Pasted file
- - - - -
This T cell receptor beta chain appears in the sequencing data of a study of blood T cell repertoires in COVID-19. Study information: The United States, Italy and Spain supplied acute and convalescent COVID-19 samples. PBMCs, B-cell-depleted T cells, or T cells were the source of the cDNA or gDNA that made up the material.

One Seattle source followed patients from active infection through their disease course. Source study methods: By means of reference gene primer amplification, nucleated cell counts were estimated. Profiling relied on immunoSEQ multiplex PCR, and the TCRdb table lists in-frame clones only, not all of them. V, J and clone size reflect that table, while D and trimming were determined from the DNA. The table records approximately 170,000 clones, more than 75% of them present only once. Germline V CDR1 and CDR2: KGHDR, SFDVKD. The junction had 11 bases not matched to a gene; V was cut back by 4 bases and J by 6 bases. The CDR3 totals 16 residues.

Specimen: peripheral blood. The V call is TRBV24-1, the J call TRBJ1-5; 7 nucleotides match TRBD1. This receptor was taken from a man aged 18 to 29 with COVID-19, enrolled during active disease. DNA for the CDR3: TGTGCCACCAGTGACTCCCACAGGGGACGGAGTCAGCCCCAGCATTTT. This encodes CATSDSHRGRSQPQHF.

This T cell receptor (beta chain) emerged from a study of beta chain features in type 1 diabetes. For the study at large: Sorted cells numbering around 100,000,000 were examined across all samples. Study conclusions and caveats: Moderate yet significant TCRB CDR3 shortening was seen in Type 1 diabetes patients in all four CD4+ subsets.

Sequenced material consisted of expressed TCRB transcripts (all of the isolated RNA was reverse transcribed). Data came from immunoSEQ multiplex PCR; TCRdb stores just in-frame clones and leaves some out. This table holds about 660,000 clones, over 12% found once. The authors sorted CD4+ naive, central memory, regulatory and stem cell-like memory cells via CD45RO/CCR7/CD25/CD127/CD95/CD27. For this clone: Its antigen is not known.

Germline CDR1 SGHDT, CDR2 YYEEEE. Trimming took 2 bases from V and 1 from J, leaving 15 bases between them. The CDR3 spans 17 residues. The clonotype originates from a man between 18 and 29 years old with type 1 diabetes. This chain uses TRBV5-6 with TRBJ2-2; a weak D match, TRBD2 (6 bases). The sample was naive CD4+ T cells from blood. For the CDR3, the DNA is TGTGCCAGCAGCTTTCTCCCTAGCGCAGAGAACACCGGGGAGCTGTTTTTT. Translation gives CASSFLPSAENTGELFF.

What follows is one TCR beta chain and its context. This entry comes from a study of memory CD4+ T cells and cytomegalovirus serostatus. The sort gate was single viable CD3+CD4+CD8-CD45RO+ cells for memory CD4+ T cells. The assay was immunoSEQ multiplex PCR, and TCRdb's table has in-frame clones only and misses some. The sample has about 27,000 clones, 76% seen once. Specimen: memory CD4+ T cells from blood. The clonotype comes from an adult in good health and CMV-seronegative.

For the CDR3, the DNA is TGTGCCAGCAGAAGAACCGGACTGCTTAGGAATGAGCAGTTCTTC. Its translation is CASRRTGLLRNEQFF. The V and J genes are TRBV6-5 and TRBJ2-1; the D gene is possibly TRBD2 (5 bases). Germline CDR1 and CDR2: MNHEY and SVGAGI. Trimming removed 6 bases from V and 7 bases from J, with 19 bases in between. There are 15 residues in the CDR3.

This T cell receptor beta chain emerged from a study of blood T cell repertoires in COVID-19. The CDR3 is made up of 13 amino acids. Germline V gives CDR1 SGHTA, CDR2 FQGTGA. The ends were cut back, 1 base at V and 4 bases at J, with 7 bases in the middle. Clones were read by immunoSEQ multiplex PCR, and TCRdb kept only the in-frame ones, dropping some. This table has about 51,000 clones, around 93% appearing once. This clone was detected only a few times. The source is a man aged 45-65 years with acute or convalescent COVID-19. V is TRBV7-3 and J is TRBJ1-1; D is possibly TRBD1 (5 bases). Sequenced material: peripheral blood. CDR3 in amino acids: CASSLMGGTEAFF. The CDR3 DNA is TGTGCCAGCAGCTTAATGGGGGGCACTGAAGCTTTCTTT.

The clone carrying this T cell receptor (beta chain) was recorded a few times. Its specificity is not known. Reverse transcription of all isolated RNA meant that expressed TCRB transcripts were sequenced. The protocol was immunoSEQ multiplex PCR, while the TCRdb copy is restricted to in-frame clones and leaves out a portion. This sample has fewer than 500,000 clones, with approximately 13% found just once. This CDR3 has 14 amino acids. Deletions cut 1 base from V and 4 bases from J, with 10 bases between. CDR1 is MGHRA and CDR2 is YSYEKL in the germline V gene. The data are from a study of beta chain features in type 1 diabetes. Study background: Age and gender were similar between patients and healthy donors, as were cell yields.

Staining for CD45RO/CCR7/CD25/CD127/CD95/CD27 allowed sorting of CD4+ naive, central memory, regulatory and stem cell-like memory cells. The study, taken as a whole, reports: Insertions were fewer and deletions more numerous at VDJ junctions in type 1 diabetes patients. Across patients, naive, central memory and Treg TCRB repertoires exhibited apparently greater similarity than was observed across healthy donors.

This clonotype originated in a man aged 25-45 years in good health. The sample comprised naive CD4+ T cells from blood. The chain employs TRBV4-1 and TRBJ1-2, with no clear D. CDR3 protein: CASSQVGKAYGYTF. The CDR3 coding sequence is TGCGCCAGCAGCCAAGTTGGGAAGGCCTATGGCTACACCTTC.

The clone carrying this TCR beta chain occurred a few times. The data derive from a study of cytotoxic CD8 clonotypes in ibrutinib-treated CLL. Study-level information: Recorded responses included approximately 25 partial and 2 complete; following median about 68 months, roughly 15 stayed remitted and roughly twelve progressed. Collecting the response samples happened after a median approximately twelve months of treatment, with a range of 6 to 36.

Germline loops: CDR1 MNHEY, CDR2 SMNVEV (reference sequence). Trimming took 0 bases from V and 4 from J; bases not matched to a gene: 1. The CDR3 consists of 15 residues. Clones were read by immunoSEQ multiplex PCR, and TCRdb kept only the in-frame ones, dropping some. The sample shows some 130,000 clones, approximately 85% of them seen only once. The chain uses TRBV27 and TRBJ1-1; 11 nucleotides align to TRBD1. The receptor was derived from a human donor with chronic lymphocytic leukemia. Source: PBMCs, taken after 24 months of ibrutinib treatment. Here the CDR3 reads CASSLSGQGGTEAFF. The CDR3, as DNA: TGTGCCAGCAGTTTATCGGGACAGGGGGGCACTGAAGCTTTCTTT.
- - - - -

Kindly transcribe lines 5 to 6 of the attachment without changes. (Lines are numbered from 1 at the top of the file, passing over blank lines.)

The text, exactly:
Sequenced material consisted of expressed TCRB transcripts (all of the isolated RNA was reverse transcribed). Data came from immunoSEQ multiplex PCR; TCRdb stores just in-frame clones and leaves some out. This table holds about 660,000 clones, over 12% found once. The authors sorted CD4+ naive, central memory, regulatory and stem cell-like memory cells via CD45RO/CCR7/CD25/CD127/CD95/CD27. For this clone: Its antigen is not known.

Germline CDR1 SGHDT, CDR2 YYEEEE. Trimming took 2 bases from V and 1 from J, leaving 15 bases between them. The CDR3 spans 17 residues. The clonotype originates from a man between 18 and 29 years old with type 1 diabetes. This chain uses TRBV5-6 with TRBJ2-2; a weak D match, TRBD2 (6 bases). The sample was naive CD4+ T cells from blood. For the CDR3, the DNA is TGTGCCAGCAGCTTTCTCCCTAGCGCAGAGAACACCGGGGAGCTGTTTTTT. Translation gives CASSFLPSAENTGELFF.